The president of Uganda has said that “outsiders” are trying to get people in his country to engage in oral sex.

Speaking in public, President Yoweri Museveni said the sexual act was “wrong” and not what the mouth is for.



Museveni has clamped down on LGBT people ever since taking charge of the country more than three decades ago. In 2014, he signed the draconian Anti-Homosexuality Act.

President of Uganda, Yoweri Museveni (Photo by Carl Court - WPA Pool/Getty Images)
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The law called for repeat offenders to be sentenced to 14 years in prison and to make it a criminal offence not to report someone for being gay.

The leader also passed a law to abolish term limits for the office of president in 2005, and earlier this year ended any age limit for the role – which allows him to continue ruling indefinitely.

He continued to campaign against sexual practices he opposes in his latest controversial speech.

“Let me take this opportunity to warn our people publicly about the wrong practices indulged in and promoted by some of the outsiders,” he said.

“One of them is what they call oral sex.

“The mouth is for eating, not for sex.”

To laughs from the crowd, he added: “We know the address of sex; we know where sex is.”

Uganda's President Yoweri Museveni speaks during the FIFA World Cup Trophy world tour on March 5, 2018 at the State House in Entebbe. / AFP PHOTO / SUMY SADURNI (Photo credit should read SUMY SADURNI/AFP/Getty Images)
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We’re not sure he does, to be honest.

It remains illegal to be gay in Uganda.

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And under Museveni’s rule, police have actively targeted the LGBT community.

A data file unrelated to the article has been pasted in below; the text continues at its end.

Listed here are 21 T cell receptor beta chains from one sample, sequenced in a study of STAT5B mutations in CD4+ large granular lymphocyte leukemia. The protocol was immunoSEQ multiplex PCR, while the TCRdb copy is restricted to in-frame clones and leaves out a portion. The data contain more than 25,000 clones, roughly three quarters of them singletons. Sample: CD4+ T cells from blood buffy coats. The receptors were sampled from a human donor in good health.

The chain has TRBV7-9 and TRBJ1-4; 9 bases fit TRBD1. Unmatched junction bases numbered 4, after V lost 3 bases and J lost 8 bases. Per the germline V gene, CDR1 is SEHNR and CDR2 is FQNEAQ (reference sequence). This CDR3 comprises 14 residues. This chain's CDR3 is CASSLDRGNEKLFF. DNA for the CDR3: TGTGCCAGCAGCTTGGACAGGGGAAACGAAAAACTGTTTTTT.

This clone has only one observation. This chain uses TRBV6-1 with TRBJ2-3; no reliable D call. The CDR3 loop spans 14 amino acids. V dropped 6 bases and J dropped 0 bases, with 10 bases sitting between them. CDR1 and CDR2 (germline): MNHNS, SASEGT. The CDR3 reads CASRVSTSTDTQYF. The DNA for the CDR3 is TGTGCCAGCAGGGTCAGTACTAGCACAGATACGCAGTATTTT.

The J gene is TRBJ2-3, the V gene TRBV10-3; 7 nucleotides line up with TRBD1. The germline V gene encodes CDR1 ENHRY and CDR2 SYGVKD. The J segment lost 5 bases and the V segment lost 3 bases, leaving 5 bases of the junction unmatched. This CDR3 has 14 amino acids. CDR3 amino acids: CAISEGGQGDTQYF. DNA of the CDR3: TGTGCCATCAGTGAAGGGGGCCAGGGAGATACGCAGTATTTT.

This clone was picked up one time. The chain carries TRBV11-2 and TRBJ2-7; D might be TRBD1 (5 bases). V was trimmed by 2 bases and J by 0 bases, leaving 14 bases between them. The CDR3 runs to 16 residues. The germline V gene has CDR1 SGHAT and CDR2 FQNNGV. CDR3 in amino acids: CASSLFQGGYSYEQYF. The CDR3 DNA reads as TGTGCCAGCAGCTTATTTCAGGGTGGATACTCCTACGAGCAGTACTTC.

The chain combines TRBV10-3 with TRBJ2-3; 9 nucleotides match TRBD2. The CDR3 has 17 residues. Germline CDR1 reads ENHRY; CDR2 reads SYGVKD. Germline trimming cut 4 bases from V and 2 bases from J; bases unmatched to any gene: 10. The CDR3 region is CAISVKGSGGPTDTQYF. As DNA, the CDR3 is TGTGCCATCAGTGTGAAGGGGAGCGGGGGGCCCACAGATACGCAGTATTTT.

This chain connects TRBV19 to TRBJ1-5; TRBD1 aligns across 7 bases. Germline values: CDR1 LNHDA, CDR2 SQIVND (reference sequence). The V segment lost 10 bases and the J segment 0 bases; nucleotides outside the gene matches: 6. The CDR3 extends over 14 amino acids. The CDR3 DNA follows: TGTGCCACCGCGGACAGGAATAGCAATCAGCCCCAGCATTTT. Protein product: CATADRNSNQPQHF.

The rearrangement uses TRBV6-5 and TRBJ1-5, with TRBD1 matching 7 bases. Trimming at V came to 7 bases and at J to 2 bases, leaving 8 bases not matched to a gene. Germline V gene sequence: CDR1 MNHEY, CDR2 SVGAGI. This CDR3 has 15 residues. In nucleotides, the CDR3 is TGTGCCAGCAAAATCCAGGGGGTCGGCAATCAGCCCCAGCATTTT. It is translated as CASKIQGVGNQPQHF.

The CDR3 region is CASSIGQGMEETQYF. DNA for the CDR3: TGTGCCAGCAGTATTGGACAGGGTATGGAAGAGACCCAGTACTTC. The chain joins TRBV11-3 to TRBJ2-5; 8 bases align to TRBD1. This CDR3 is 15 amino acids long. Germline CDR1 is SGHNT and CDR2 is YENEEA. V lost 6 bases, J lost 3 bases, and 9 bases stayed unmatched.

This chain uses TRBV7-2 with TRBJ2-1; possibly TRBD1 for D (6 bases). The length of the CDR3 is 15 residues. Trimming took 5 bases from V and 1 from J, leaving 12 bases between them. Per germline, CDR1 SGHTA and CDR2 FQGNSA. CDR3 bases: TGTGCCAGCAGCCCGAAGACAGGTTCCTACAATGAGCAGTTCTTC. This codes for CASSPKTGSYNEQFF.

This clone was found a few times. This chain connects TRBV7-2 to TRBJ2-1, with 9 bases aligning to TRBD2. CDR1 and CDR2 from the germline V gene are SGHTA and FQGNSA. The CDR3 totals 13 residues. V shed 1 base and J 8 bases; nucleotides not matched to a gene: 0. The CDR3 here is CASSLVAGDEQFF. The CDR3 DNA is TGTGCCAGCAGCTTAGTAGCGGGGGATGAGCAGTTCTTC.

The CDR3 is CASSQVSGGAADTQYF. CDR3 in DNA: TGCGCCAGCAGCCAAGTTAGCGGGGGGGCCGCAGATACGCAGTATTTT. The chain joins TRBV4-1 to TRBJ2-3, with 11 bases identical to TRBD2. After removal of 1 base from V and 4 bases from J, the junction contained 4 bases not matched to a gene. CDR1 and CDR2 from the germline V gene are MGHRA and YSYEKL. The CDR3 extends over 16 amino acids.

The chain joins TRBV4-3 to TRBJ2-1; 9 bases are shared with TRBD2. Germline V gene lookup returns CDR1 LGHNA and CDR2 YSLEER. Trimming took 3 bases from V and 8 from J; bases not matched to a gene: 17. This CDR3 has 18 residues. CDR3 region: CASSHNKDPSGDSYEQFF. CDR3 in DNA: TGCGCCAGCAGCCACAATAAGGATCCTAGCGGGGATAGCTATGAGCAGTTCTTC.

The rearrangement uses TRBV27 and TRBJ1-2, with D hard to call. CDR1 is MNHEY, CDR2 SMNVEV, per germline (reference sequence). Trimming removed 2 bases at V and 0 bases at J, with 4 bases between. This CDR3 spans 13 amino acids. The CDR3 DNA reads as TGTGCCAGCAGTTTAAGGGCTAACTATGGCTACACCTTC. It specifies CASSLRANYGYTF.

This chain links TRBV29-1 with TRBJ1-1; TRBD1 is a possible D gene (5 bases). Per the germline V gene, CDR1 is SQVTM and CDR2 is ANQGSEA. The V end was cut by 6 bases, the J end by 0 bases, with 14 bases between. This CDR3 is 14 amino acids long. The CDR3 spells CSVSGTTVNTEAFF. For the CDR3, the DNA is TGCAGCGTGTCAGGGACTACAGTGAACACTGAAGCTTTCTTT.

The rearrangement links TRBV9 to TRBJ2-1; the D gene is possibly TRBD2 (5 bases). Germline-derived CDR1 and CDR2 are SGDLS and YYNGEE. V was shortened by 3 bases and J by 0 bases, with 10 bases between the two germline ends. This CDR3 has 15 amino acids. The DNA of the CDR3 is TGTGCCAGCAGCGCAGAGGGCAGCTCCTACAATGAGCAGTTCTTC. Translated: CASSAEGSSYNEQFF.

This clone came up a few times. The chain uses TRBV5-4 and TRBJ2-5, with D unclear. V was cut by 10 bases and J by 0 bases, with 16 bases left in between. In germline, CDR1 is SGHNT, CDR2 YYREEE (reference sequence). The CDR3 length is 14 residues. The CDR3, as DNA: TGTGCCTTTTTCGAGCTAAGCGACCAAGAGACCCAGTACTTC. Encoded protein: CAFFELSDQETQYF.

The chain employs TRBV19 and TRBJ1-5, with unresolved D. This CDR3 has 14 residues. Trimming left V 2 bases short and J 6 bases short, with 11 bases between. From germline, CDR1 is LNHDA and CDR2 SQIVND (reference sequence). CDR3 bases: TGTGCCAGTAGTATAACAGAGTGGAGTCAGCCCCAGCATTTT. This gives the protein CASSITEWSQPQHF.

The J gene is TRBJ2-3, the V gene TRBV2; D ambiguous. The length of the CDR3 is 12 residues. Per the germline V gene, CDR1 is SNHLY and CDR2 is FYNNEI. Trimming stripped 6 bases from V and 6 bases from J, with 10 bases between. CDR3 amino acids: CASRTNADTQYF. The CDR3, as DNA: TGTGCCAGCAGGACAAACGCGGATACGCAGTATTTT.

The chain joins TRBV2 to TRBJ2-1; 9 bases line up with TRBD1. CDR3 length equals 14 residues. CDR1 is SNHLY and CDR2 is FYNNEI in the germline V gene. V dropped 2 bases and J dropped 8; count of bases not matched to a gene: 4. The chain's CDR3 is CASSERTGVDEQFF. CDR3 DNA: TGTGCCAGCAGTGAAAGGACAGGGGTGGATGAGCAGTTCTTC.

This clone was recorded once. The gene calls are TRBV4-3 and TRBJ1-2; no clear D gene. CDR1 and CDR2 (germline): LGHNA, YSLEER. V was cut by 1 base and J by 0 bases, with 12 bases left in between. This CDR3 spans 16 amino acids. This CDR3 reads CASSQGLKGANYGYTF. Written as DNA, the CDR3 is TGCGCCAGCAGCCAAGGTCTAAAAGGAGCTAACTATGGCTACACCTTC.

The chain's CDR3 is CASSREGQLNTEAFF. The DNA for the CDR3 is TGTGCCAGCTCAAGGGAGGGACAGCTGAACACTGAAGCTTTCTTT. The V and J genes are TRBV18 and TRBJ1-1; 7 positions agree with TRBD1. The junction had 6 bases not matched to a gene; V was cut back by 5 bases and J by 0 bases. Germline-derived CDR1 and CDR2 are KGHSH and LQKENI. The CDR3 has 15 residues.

In 2017, Pride in Uganda was also cancelled amid threats of arrest and physical violence, while just last month police raided an LGBT film festival.

LONDON, UNITED KINGDOM - MAY 11: Prime Minister Theresa May meets President Yoweri Museveni of Uganda during the London Conference on Somalia at Lancaster House on May 11, 2017 in London, England. (Photo by Hannah McKay - WPA Pool/Getty Images)
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Ugandan police also raided the Mr. & Miss Pride Uganda LGBT event in 2016, arresting more than 20 people including prominent Ugandan activist Frank Mugisha.

In local media, officers claimed to have received a tip-off about a gay wedding.

Police faced allegations of brutality as trans women saod they had their female clothing and braids torn off, while there were also reports of violent conduct.

Edwin Sesange, an African LGBTI rights advocate, told PinkNews earlier this year: “While some other African countries like Gambia and Zimbabwe might be starting to realise some hope for change after getting rid of anti-LGBTI presidents, sadly LGBTI Ugandans are busy tightening their belts for a long haul presidency with Yoweri Museveni.

Ugandan President Yoweri Museveni reacts during a press conference with his Rwandan counterpart at the State House in Entebbbe, Uganda, on March 25, 2018. / AFP PHOTO / Michele Sibiloni (Photo credit should read MICHELE SIBILONI/AFP/Getty Images)
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“Many LGBT Ugandans have suffered and witnessed the introduction of a number of severe anti-LGBTI laws during his last 32 years of presidency.

“Some Ugandans have termed this law as ‘Life presidency law,’ therefore to the LGBTI people this act takes away any ray of hope for change that they might have had.”

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